Question: Dear Luise: I’ve been looking at pictures of hearing aids but can’t seem to make myself go any farther than that. I have been having trouble with my hearing and have to turn the TV way up. When I go to the store, I can’t tell if the clerk says $65. or $55. And at choir, where I sit in the back row, I often can’t hear what our director is saying. Have you had any experience with hearing aids? I’ve heard they are over priced, hard to get used to and don’t necessarily do the trick. Do you think it is better to just hang in there? I certainly don’t have any profound hearing loss to deal with. I’d appreciate any thoughts you might have on this subject. Thanks, Lula
Answer: Dear Lula: Thanks for raising this subject. I hope others will follow you because it’s something I’m interested in. In fact, my husband just purchased Savia hearing aids made by Phonak last week…and is getting used to the new experience of hearing aids over the ear. He has worn in the ear hearing aids for about fifteen years. The over the ear, or behind the ear models as they are often called, offer more room for electronics and a larger battery. And they’re hardly visible.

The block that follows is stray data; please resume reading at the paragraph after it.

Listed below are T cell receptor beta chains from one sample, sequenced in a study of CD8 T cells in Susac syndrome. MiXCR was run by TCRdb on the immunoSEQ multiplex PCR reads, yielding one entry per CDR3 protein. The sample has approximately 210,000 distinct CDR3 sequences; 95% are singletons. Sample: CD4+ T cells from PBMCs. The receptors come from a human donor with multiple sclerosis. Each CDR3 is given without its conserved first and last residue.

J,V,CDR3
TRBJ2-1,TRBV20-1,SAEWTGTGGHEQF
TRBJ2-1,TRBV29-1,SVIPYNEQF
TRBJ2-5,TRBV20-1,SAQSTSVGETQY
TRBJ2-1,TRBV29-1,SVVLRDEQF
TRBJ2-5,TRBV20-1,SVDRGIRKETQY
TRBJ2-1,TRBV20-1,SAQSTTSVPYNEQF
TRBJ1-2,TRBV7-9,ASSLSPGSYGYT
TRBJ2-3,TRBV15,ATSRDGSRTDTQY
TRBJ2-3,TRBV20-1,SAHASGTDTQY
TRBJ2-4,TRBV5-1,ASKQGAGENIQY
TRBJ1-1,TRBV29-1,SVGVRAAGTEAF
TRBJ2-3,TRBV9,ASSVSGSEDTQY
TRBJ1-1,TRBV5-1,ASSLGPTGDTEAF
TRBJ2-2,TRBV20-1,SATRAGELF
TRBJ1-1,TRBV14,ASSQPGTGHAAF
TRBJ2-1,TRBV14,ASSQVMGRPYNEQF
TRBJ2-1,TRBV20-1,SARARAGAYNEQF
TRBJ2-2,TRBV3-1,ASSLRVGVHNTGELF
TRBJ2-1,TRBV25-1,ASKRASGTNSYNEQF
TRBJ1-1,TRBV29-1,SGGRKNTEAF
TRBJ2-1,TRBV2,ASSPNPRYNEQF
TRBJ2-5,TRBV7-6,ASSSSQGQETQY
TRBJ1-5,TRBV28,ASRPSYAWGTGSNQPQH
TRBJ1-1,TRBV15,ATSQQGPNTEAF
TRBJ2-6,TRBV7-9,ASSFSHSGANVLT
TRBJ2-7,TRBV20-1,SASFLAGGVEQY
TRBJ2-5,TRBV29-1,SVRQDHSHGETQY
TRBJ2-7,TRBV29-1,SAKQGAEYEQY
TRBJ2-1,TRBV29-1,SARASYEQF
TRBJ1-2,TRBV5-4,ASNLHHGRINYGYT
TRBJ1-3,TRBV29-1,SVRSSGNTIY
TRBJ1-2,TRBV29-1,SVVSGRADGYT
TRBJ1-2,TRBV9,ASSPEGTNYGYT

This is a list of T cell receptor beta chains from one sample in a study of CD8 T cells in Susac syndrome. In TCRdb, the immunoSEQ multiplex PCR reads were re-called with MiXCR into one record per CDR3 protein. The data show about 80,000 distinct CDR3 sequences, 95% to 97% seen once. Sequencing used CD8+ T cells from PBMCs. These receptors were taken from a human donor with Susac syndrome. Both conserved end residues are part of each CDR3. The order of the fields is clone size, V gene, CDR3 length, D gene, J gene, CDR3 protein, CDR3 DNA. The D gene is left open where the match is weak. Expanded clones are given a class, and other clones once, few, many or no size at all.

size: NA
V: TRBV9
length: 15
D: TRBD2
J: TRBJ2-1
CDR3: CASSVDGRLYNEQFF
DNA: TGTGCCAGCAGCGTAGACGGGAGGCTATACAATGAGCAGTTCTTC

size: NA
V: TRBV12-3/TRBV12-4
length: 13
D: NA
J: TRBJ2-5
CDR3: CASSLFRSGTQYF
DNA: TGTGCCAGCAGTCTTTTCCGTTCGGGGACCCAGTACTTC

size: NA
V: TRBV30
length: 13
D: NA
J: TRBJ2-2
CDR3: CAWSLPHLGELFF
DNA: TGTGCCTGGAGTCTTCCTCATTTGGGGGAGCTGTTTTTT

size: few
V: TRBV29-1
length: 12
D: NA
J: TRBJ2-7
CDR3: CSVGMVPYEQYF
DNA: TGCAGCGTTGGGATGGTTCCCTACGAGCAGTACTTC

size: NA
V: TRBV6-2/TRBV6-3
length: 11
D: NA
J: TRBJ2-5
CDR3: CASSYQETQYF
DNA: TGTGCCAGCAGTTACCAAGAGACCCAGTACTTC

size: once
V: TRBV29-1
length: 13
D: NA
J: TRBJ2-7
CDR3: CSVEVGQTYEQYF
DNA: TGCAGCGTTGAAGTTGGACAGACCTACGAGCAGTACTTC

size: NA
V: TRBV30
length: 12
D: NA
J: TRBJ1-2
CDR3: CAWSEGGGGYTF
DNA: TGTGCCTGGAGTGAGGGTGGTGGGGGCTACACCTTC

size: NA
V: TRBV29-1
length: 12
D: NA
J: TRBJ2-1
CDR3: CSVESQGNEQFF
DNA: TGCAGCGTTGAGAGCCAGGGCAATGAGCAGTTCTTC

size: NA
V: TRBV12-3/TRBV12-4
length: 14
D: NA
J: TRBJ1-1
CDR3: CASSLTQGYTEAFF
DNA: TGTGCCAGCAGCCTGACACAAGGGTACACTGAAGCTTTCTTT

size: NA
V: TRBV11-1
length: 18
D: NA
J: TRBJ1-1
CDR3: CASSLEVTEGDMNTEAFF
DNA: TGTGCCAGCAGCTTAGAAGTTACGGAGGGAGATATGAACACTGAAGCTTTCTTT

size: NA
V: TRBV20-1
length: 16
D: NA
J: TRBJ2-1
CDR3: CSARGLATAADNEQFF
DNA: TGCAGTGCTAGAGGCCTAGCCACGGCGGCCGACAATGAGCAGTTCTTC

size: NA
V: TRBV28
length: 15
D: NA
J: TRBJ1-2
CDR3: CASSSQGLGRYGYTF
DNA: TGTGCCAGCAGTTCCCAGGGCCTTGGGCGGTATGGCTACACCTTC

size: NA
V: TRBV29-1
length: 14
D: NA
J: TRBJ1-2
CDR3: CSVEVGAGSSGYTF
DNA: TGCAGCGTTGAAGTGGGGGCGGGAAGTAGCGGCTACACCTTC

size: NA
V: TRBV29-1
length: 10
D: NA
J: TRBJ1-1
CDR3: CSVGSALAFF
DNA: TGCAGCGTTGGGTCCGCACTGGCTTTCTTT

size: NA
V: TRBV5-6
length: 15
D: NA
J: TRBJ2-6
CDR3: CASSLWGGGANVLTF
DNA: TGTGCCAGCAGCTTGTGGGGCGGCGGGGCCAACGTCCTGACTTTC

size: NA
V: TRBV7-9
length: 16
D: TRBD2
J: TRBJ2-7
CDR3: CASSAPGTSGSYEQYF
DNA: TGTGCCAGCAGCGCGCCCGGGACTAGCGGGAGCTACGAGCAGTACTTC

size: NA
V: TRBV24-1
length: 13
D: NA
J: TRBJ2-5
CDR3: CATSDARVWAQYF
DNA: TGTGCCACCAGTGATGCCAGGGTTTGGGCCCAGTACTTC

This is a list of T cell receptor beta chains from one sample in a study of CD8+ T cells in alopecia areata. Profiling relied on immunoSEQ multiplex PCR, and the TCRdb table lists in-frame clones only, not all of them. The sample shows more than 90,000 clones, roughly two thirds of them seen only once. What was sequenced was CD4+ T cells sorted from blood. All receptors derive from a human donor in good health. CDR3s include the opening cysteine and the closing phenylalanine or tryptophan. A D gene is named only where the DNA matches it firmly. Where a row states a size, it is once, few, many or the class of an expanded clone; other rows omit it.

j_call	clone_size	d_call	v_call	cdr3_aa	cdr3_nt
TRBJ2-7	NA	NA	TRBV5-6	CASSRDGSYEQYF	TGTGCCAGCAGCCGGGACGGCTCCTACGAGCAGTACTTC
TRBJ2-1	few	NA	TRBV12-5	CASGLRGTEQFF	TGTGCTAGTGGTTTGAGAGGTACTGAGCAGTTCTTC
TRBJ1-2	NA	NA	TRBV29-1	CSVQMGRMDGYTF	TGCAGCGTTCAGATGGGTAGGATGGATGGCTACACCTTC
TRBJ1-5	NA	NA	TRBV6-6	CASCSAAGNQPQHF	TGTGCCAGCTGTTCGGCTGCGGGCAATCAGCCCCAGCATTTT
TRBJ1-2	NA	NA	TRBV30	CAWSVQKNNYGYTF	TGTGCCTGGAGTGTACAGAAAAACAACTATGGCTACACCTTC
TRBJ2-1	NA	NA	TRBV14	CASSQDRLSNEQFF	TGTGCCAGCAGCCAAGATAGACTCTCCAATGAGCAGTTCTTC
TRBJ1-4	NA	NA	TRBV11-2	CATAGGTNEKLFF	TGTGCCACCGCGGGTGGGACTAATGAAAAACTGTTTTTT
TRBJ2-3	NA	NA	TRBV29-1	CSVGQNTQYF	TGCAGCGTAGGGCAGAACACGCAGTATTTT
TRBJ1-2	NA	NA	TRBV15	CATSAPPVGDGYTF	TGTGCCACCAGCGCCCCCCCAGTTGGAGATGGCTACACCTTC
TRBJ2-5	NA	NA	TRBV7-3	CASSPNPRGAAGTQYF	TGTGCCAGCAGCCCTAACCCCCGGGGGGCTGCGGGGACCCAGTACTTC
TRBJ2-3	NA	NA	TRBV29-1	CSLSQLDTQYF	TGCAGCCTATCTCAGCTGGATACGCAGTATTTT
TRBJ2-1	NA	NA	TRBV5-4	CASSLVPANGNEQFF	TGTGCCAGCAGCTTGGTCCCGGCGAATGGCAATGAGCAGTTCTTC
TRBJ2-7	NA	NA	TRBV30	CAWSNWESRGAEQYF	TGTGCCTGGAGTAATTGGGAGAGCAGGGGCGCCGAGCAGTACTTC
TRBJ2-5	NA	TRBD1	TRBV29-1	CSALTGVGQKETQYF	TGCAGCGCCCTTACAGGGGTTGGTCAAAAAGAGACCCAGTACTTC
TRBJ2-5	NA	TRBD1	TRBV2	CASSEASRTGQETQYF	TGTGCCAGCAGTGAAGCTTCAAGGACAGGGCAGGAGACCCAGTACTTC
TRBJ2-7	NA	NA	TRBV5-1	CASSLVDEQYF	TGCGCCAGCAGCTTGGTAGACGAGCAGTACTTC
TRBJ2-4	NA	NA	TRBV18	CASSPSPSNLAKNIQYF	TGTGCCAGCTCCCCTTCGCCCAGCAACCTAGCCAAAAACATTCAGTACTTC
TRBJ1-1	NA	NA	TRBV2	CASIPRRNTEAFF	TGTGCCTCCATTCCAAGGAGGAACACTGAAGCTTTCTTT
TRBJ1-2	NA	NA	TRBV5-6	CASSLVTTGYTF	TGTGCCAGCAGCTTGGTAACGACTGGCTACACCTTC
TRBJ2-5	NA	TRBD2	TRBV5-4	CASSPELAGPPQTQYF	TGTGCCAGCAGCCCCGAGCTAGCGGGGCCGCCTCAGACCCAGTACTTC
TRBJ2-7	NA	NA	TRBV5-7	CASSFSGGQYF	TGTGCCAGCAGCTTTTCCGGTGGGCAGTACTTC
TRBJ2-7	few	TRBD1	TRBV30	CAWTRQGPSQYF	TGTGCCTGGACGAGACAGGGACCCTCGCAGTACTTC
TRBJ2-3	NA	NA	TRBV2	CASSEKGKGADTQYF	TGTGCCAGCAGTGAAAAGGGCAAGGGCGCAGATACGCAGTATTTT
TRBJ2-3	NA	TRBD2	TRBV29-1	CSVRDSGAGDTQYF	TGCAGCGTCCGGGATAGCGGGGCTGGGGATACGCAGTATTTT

The question regarding whether you should do something about your hearing loss or just hang in there is a common one, according to our audiologist. It seems to be a very individual issue. Some people can get along for a long time without help and others find a small loss to be disturbing. You just have to decide for yourself how much the inconveniences you have described above really bother you. Sometimes, it’s nice to take a close look at how much your impairment bothers others, as well.
You can buy a discount hearing aid online at www.aidright.com . They also have a frequently asked questions page that you might find helpful. Buying two to balance your hearing is usually seen as the best solution. The site will put you in touch with a local dispenser whose services are prepaid with your online purchase.
We decided not to do that because we specifically wanted to go to someone close-by that we trust implicitly. By doing so, we were able to get a pair of almost new hearing aids this time for two thirds off the regular price. They were returned during the trial period and couldn’t be resold as new. That happens sometimes because you do have to create new habits and adjust. People who are old or ill or both may find it too hard. (Maybe a streak of laziness would also impede progress.)
I feel the fact that you are looking at pictures of hearing aids is a good indication that you may be ready to get some real help with your hearing. What do you think?